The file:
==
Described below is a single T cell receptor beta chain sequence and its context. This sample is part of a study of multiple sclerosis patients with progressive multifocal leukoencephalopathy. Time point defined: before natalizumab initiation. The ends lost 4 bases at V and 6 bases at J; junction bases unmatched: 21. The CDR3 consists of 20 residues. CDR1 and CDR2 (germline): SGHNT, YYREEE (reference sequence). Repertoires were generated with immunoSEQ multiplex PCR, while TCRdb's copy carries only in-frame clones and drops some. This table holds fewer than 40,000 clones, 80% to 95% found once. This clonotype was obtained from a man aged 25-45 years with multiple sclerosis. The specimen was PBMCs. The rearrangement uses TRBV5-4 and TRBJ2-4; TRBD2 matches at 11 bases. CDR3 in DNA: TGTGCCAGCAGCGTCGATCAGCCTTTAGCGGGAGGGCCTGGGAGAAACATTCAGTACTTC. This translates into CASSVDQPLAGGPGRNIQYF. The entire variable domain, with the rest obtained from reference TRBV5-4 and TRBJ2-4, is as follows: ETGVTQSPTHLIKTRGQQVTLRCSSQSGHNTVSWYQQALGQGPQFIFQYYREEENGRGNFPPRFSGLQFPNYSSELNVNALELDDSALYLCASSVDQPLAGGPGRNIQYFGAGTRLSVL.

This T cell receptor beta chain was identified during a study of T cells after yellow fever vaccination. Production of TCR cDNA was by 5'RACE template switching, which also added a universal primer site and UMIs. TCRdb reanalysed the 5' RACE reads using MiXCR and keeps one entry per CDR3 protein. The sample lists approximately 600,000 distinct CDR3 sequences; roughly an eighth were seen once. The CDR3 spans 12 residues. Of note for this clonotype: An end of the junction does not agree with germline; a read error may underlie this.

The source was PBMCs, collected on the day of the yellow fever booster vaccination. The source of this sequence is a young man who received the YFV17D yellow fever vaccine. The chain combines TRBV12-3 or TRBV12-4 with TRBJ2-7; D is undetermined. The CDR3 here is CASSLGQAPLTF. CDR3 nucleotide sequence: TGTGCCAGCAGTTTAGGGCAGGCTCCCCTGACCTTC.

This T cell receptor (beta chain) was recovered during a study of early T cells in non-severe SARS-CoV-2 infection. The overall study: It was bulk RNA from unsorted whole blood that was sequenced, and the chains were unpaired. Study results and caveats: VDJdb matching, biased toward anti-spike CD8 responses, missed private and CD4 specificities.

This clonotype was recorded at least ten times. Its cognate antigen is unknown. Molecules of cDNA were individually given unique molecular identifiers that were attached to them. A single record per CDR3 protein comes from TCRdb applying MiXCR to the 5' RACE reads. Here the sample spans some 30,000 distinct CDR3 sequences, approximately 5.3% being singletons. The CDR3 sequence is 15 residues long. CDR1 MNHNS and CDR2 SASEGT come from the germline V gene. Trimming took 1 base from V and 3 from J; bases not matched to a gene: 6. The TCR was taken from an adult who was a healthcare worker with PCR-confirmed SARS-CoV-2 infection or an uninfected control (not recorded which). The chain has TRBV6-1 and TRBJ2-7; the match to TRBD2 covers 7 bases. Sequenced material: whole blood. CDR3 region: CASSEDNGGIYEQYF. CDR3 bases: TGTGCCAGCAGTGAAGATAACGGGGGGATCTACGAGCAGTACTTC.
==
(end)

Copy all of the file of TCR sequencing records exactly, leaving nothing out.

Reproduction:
Described below is a single T cell receptor beta chain sequence and its context. This sample is part of a study of multiple sclerosis patients with progressive multifocal leukoencephalopathy. Time point defined: before natalizumab initiation. The ends lost 4 bases at V and 6 bases at J; junction bases unmatched: 21. The CDR3 consists of 20 residues. CDR1 and CDR2 (germline): SGHNT, YYREEE (reference sequence). Repertoires were generated with immunoSEQ multiplex PCR, while TCRdb's copy carries only in-frame clones and drops some. This table holds fewer than 40,000 clones, 80% to 95% found once. This clonotype was obtained from a man aged 25-45 years with multiple sclerosis. The specimen was PBMCs. The rearrangement uses TRBV5-4 and TRBJ2-4; TRBD2 matches at 11 bases. CDR3 in DNA: TGTGCCAGCAGCGTCGATCAGCCTTTAGCGGGAGGGCCTGGGAGAAACATTCAGTACTTC. This translates into CASSVDQPLAGGPGRNIQYF. The entire variable domain, with the rest obtained from reference TRBV5-4 and TRBJ2-4, is as follows: ETGVTQSPTHLIKTRGQQVTLRCSSQSGHNTVSWYQQALGQGPQFIFQYYREEENGRGNFPPRFSGLQFPNYSSELNVNALELDDSALYLCASSVDQPLAGGPGRNIQYFGAGTRLSVL.

This T cell receptor beta chain was identified during a study of T cells after yellow fever vaccination. Production of TCR cDNA was by 5'RACE template switching, which also added a universal primer site and UMIs. TCRdb reanalysed the 5' RACE reads using MiXCR and keeps one entry per CDR3 protein. The sample lists approximately 600,000 distinct CDR3 sequences; roughly an eighth were seen once. The CDR3 spans 12 residues. Of note for this clonotype: An end of the junction does not agree with germline; a read error may underlie this.

The source was PBMCs, collected on the day of the yellow fever booster vaccination. The source of this sequence is a young man who received the YFV17D yellow fever vaccine. The chain combines TRBV12-3 or TRBV12-4 with TRBJ2-7; D is undetermined. The CDR3 here is CASSLGQAPLTF. CDR3 nucleotide sequence: TGTGCCAGCAGTTTAGGGCAGGCTCCCCTGACCTTC.

This T cell receptor (beta chain) was recovered during a study of early T cells in non-severe SARS-CoV-2 infection. The overall study: It was bulk RNA from unsorted whole blood that was sequenced, and the chains were unpaired. Study results and caveats: VDJdb matching, biased toward anti-spike CD8 responses, missed private and CD4 specificities.

This clonotype was recorded at least ten times. Its cognate antigen is unknown. Molecules of cDNA were individually given unique molecular identifiers that were attached to them. A single record per CDR3 protein comes from TCRdb applying MiXCR to the 5' RACE reads. Here the sample spans some 30,000 distinct CDR3 sequences, approximately 5.3% being singletons. The CDR3 sequence is 15 residues long. CDR1 MNHNS and CDR2 SASEGT come from the germline V gene. Trimming took 1 base from V and 3 from J; bases not matched to a gene: 6. The TCR was taken from an adult who was a healthcare worker with PCR-confirmed SARS-CoV-2 infection or an uninfected control (not recorded which). The chain has TRBV6-1 and TRBJ2-7; the match to TRBD2 covers 7 bases. Sequenced material: whole blood. CDR3 region: CASSEDNGGIYEQYF. CDR3 bases: TGTGCCAGCAGTGAAGATAACGGGGGGATCTACGAGCAGTACTTC.